doi: 10.1161/HYPERTENSIONAHA.108.112383

    Dietary linoleic acid intake may contribute to prevention and control of adverse blood pressure levels in general populations
Matti Narkia

Cardiovascular Risk and {alpha}-Linolenic Acid: Can Costa Rica Clarify? -- Harris 118 (... - 0 views

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    Cardiovascular risk and alpha-linolenic acid: can Costa Rica clarify?
    Harris WS.
    Circulation. 2008 Jul 22;118(4):323-4. Epub 2008 Jul 7. Review. PMID: 18606912
    doi: 10.1161/CIRCULATIONAHA.108.791467
Matti Narkia

{alpha}-Linolenic Acid and Risk of Nonfatal Acute Myocardial Infarction -- Campos et al... - 0 views

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    Alpha-linolenic acid and risk of nonfatal acute myocardial infarction.
    Campos H, Baylin A, Willett WC.
    Circulation. 2008 Jul 22;118(4):339-45. Epub 2008 Jul 7. Erratum in: Circulation. 2008 Sep 16;118(12):e492.
    PMID: 18606916
    doi: 10.1161/CIRCULATIONAHA.107.762419

    Conclusions - Consumption of vegetable oils rich in {alpha}-linolenic acid could confer important cardiovascular protection. The apparent protective effect of {alpha}-linolenic acid is most evident among subjects with low intakes.
Matti Narkia

Alpha-linolenic acid reduces risk of nonfatal MI - theheart.org - 0 views

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    "July 9, 2008 | Michael O'Riordan
    Boston, MA - The consumption of a diet containing vegetable oils rich in alpha-linolenic acid (ALA) is associated with significant reductions in the risk of nonfatal MI, a new study has shown [1]. Investigators say the protective effect of ALA is evident among individuals with low intakes, suggesting the greatest benefit might be in developing countries, where fatty-acid consumption is limited.

    "The potential for benefit is great when the baseline intake is low," said lead investigator Dr Hannia Campos (Harvard Medical School, Boston, MA). "In countries where people eat very little fish-and some of these countries have almost no sources of omega-3 fatty acids because they cook with corn or sunflower oils-the consumption of vegetable oils with ALA could have a major impact on heart disease."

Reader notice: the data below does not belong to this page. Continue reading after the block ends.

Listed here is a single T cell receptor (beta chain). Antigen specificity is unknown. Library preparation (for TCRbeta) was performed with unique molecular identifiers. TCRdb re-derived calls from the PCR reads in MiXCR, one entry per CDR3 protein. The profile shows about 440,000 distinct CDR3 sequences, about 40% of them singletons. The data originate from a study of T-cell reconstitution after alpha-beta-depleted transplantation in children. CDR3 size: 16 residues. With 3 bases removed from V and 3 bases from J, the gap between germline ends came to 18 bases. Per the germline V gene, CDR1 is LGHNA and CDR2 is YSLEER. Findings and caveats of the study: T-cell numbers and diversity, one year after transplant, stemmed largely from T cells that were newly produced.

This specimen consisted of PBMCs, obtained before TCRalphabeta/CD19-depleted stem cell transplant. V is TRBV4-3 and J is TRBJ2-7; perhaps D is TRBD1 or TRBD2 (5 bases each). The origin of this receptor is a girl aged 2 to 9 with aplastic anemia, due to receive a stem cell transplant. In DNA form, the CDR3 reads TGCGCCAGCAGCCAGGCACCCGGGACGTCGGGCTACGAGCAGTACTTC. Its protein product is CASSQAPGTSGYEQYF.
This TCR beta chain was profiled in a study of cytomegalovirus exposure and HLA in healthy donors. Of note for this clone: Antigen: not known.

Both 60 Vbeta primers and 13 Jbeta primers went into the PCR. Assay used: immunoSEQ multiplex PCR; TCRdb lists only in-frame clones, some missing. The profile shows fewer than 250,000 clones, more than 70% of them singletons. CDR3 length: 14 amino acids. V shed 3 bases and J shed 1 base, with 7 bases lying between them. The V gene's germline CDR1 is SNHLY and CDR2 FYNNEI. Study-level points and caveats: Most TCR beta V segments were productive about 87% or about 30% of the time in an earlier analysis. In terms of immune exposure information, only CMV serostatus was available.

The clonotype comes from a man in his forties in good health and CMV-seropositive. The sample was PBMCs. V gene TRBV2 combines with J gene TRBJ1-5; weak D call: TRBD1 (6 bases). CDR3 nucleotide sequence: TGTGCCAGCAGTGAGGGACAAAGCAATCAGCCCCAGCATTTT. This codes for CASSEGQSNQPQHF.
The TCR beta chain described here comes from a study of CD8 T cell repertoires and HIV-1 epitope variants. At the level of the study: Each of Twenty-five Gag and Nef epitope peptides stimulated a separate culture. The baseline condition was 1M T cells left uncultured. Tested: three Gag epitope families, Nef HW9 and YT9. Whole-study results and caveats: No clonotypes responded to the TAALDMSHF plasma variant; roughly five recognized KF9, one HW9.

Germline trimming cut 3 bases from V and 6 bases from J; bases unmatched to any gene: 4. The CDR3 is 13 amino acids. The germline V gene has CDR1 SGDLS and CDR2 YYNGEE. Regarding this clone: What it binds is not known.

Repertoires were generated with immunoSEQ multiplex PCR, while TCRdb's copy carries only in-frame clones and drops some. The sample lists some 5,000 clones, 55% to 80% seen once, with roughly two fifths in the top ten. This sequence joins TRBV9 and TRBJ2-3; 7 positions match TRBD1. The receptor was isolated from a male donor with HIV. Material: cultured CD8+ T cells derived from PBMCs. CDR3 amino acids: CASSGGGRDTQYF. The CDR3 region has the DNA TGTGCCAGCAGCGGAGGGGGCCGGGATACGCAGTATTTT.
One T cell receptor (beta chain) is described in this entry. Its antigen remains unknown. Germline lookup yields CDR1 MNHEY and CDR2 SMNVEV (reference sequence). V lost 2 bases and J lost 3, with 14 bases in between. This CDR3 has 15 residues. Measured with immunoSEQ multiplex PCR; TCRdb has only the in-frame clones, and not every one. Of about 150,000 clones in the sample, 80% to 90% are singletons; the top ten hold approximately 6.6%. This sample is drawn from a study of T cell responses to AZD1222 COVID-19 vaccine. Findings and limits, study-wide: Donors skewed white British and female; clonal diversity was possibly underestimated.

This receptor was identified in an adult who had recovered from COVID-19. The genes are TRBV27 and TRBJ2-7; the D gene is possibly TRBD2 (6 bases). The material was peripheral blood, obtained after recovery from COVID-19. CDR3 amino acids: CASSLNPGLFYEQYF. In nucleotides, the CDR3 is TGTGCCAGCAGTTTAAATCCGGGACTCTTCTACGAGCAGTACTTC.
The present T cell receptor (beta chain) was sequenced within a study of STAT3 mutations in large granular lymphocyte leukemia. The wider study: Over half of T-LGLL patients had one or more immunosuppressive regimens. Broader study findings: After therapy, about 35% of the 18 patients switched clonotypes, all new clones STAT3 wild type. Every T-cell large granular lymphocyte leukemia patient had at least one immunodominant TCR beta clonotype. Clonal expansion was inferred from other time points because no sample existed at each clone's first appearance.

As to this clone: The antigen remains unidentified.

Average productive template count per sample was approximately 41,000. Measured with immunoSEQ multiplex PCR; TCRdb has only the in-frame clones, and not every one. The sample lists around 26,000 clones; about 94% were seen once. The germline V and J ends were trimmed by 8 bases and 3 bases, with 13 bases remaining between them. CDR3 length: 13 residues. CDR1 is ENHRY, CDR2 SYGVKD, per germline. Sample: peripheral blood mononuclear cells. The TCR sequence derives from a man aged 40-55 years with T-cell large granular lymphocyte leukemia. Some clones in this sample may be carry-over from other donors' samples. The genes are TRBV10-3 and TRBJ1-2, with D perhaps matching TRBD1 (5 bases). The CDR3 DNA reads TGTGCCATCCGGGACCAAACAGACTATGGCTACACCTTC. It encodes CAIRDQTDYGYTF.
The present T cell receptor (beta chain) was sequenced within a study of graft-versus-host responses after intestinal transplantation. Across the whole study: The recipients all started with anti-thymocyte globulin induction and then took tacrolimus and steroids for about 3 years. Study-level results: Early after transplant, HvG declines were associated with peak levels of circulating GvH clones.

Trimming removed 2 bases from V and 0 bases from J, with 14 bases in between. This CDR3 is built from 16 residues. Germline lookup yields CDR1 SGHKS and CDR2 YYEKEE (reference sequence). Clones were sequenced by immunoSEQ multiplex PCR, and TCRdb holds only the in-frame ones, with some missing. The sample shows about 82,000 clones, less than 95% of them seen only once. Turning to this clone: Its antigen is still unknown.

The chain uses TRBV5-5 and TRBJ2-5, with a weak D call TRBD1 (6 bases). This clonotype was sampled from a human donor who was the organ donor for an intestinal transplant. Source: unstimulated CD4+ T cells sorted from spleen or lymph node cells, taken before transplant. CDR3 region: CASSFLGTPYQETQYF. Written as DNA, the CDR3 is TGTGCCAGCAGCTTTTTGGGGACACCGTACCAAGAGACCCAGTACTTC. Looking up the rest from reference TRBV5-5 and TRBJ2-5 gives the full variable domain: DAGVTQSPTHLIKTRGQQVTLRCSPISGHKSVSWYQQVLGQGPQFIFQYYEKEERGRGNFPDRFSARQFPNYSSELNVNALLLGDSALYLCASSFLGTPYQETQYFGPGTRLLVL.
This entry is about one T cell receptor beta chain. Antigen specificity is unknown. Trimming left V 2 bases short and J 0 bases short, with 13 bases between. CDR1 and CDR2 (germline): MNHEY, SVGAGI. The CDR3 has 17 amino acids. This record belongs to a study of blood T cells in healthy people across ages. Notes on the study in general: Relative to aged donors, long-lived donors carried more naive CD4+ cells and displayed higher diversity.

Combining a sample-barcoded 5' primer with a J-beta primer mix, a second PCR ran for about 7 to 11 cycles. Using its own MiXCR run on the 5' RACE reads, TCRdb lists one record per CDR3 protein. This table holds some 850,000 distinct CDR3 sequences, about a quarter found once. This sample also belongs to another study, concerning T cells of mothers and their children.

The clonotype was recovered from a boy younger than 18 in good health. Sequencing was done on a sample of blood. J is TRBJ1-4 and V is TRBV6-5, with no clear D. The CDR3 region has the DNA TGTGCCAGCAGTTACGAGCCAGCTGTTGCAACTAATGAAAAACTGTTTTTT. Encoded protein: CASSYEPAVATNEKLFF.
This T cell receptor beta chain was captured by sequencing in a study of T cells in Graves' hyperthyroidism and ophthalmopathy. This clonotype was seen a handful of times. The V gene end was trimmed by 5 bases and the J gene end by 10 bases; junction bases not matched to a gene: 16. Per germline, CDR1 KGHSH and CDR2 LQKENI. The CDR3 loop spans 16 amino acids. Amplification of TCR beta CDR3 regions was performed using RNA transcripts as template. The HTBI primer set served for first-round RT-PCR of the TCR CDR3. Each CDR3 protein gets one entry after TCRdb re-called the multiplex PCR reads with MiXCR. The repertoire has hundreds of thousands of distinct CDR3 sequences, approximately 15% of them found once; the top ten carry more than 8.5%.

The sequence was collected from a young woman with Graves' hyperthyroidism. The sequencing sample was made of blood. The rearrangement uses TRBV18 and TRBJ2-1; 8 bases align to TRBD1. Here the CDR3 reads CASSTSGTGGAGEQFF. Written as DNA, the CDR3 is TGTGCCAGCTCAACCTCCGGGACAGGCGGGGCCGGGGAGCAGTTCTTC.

In an editorial accompanying the published study [2], Dr William Harris (University of South Dakota, Sioux Falls) said that the data are suggestive and would be good news for individuals who will not or cannot eat fish, but more studies are still needed. "If ALA were able to do the same 'heavy lifting' that [eicosapentaenoic acid] EPA and [docosahexaenoic acid] DHA do, this would be welcomed news, because the capacity to produce ALA is essentially limitless, whereas there are only so many fish in the sea," he writes. "
Matti Narkia

Animal Pharm: Palmitic Acid+ CARBS = Mouse Skeletal Muscle IR - 0 views

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    "Peter at Hyperlipid and Stephan at Whole Health have dispelled yet again myths regarding the indictment of the 16:0 long-chained saturated fatty acid Palmitic Acid as the prime instigator of insulin resistance (IR). Researchers are always wrong -- it's... HIGH CARBS PLUS Palmitic acid.